Being OK with the Now

Written by: Christopher Sell

Primary Source: The Wednesday Wake Up


What am I going to do with my life?

That’s the question I used to always get from just about everybody.

Nowadays, folks don’t tend to ask me that anymore. I think they assume that I’ve reached the Utopian stage of adulthood — spouse, kid, mortgage, steady job — in which I’ve got most of life’s pressing questions figured out. Or at least they surmise I’m comfortable with putting them to rest for the moment.

To listen to an audio version of this post, click here: Being OK with the Now

To the contrary, however, I don’t have it all figured out. Very far from it. There’s a part of me that’s always wondering about:

What else is out there?

Is this the right career for me?

What should I be doing now to ensure I’m where I want to be later on?

I sometimes play hide-and-go-seek with my daughter and I wonder what she might be when she’s older. I’m already getting caught up in her narrative.

I’m still wondering what I want to be when I grow up.

And I know I’m not the only one. I hear my friends with advanced degrees lament their job prospects, or the college students I advise who aren’t sure how to pick a major. Even more likely? My peers who are 3 – 5 years into their career and realize they don’t love what they do as much as they hoped they would. I’ve heard this battle cry from first-time dads and full-time students and part-time restaurant servers.

But lately I’ve been looking at my dilemma with a different lens, and I’m liking what I’m seeing.

I realize I don’t have to wonder what I’m going to do with my life. I’m already doing it.

What I’m doing now is what I’m going to do with my life.

I don’t mean this literally, like if I’m a restaurant server today I will be a restaurant server for my whole life. I mean it in the sense that the way I conduct myself with people today, the decisions I make, the character I build — all these things don’t dictate who I am or what I will do for the rest of my life. They don’t change the story of my past or prevent me from changing how tomorrow unfolds. What I do today defines who I am…today.

And I’m learning to be okay with that.

My new-found patience with the present helps remind me that I can enjoy today, even if I’m not doing the hobbies I’ve envisioned taking up, or reading the books sitting on my night stand, or even if I’m not doing the job that I speculate I was called to do. We get so caught up with what we ought to be doing and how to get there that we forget to just be okay with where we are right now. The building blocks to an impressive life aren’t outside of me, but inside of me. And I have what it takes. It will probably just take time.

A meaningful life is made up of small actions and decisions that add up over time.

And I have control over that. I can start to make those decisions today. I learned that a few years ago when I decided one day to officially start training for a marathon. I woke up on January 5th, 2011. I went for a 4 mile run. It wasn’t anything exciting. But the next day I woke up and ran 4 miles again. And then 5 miles. And so on and so on. Before I knew it, I was standing at the start line on the Old Mission Peninsula, ready to run 26.2 miles. At one time.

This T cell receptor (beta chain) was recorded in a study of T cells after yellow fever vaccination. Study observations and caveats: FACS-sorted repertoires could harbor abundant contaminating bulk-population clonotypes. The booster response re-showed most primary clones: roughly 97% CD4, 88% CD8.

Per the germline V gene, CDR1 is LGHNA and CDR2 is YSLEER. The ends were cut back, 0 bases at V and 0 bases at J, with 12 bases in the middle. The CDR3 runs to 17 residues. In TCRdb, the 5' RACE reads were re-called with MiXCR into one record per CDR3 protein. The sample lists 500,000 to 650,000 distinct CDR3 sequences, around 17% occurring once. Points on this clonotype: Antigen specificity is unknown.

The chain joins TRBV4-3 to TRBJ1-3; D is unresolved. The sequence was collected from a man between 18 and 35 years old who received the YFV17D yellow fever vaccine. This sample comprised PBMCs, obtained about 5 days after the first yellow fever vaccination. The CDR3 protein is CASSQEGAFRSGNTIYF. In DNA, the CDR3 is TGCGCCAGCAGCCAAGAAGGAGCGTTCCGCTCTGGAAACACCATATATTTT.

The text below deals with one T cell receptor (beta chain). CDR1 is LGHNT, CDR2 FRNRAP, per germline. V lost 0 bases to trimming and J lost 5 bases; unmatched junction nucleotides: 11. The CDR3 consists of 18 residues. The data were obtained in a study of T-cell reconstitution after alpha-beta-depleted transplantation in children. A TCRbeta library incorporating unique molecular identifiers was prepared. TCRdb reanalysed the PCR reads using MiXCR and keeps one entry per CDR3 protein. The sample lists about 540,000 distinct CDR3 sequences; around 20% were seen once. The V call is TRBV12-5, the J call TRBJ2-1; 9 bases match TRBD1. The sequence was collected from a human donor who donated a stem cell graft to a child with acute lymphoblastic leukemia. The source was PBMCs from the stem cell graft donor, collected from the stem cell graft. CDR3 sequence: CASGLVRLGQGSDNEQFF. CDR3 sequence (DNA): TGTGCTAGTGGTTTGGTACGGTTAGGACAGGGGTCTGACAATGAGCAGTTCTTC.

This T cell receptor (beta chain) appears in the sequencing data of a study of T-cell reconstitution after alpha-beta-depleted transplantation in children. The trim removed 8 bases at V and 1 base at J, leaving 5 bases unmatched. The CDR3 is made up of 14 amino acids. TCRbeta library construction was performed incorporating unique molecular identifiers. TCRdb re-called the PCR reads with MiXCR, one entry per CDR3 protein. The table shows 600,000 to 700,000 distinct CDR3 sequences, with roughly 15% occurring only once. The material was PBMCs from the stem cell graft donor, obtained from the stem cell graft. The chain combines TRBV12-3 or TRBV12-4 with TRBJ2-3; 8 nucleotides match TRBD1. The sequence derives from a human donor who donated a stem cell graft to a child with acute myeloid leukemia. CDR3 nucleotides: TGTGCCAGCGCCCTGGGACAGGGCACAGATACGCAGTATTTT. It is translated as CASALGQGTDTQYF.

A bunch of small decisions, over a period of time, led to a big moment in my life story.

We always have the opportunity, each and every day, to make those small decisions that add meaning to our lives.

Apologizing to a friend.

Asking someone for help.

Engaging hard conversations with your family. 

Being honest with yourself.

Admitting what you really want and going after it.

I think sometimes we get caught up in thinking about what’s on the other side. I know I do. It’s so easy to believe that the grass is indeed greener in other people’s pastures. Your Facebook Newsfeed is great at reinforcing this fabricated narrative. But if we take the time to stop, be patient, and take stock on our current lives, we might just discover something we like.

Sometimes we’re discontent with our jobs, our relationships, or some other significant component of our lives. And I think we can learn to be okay with that.

At least for a while.

The best part of this way of thinking for me is that it makes me realize how I can have the life I want, despite the context. I don’t have to wonder what I’m going to do with my life, and I don’t need an elaborate strategy or plan. I can just start doing it. Right now. Little moments each day will eventually culminate into something bigger.

So on this Wednesday morning, I will probably wake up and wonder — at least once, guaranteed — what am I going to do with my life?

I’ll quickly counter with my new-found approach, and I’ll tell myself it’s the same thing I’m going to do today. I’m going to work hard at my job, spend time with good company, and build a community of people around me who I can support and can support me.

Today, I’m going to play hide-and-go-seek with my daughter. And I’m not going to worry about anything beyond that.

What about you?

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My name is Christopher Sell and I'm an educator in higher education. At my core, I'm passionate about creating synergy and connecting people to opportunity. I place tremendous focus on collaboration, strategic planning, forward-thinking, and teamwork in any professional environment. As an alumnus of Western Michigan University (WMU) and Michigan State University (MSU), I'm equally committed to leveraging relationships with industry and students/graduates to retain & attract talent in the state of Michigan and contribute to the economic revitalization of the "Mitten State" that I love so much. Needless to say, I'm a big fan of the Pure Michigan campaign.

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